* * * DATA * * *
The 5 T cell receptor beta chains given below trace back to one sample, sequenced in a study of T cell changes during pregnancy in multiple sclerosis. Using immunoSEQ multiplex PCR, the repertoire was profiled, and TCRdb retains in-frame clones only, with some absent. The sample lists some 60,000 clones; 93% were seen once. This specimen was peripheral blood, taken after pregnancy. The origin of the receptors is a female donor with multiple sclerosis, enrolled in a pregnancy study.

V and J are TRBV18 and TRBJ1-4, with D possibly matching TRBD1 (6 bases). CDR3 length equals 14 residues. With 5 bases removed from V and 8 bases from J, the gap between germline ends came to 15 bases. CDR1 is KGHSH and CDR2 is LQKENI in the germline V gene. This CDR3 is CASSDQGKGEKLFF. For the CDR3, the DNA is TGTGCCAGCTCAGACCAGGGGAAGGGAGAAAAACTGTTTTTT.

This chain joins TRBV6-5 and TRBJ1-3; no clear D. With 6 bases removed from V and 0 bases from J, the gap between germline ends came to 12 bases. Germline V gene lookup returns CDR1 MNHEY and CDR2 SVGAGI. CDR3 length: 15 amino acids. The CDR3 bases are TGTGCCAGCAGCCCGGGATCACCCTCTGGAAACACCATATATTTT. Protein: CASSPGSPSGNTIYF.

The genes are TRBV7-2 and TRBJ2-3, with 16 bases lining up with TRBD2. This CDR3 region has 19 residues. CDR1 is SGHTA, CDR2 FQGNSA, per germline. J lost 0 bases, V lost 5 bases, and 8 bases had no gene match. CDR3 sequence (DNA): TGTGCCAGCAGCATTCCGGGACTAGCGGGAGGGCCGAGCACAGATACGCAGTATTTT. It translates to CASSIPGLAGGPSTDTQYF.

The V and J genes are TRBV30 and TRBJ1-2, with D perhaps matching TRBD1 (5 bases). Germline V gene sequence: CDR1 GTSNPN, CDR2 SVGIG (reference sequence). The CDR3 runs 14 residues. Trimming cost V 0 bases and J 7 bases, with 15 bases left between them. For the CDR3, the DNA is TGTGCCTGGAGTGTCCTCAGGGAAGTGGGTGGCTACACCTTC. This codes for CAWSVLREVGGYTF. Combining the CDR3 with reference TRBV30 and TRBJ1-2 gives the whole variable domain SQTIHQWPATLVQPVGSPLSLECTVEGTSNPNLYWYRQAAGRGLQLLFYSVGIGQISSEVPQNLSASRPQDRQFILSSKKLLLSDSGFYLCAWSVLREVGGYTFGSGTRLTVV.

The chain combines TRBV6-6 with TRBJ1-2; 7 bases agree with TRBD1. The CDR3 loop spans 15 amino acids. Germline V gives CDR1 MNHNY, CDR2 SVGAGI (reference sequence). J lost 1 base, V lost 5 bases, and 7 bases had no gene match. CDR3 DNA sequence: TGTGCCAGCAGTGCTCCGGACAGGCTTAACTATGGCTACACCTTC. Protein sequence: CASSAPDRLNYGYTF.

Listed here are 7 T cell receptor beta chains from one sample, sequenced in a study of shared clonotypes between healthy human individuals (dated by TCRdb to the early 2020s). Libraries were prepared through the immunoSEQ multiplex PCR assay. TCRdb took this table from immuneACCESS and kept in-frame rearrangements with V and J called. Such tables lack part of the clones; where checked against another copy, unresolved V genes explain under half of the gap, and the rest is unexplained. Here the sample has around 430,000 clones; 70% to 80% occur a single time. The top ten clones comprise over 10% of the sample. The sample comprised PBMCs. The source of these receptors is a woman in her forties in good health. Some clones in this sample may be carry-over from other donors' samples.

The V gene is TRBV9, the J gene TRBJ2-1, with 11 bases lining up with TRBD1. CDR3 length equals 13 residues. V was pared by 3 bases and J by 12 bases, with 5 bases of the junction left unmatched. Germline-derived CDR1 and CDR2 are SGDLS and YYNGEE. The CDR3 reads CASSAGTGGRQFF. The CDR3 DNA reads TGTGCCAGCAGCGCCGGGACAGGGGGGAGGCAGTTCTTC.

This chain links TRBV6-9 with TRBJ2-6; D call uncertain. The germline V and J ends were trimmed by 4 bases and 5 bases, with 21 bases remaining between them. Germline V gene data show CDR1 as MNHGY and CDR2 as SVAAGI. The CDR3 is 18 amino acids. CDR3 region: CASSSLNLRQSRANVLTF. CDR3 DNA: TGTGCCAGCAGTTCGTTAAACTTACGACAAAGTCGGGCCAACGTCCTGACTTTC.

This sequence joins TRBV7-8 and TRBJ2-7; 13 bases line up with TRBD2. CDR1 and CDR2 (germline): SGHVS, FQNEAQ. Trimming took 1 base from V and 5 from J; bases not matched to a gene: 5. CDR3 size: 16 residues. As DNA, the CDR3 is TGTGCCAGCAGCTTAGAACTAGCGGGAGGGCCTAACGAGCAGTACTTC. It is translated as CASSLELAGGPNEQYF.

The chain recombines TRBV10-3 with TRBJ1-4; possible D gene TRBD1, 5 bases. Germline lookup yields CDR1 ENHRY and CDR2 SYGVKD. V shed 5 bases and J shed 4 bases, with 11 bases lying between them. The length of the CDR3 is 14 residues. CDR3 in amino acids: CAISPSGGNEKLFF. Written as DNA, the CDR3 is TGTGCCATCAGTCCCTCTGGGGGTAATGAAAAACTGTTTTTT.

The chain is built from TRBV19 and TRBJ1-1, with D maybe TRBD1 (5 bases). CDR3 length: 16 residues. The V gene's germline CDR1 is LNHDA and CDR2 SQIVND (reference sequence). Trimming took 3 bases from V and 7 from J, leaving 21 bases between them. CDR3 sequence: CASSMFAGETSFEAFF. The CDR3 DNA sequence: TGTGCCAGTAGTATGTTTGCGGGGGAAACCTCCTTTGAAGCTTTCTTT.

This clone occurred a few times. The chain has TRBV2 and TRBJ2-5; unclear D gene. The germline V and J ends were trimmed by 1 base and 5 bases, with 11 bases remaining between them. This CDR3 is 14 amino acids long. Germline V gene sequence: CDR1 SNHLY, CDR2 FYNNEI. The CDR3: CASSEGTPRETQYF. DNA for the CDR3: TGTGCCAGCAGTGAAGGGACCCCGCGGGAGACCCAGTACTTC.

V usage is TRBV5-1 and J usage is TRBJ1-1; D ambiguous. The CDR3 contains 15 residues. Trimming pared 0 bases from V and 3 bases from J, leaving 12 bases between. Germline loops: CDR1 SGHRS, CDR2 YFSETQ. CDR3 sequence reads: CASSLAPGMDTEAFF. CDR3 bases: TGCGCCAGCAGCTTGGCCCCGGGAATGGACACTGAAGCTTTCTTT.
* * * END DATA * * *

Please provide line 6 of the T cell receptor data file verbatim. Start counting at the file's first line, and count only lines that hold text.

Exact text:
The chain combines TRBV6-6 with TRBJ1-2; 7 bases agree with TRBD1. The CDR3 loop spans 15 amino acids. Germline V gives CDR1 MNHNY, CDR2 SVGAGI (reference sequence). J lost 1 base, V lost 5 bases, and 7 bases had no gene match. CDR3 DNA sequence: TGTGCCAGCAGTGCTCCGGACAGGCTTAACTATGGCTACACCTTC. Protein sequence: CASSAPDRLNYGYTF.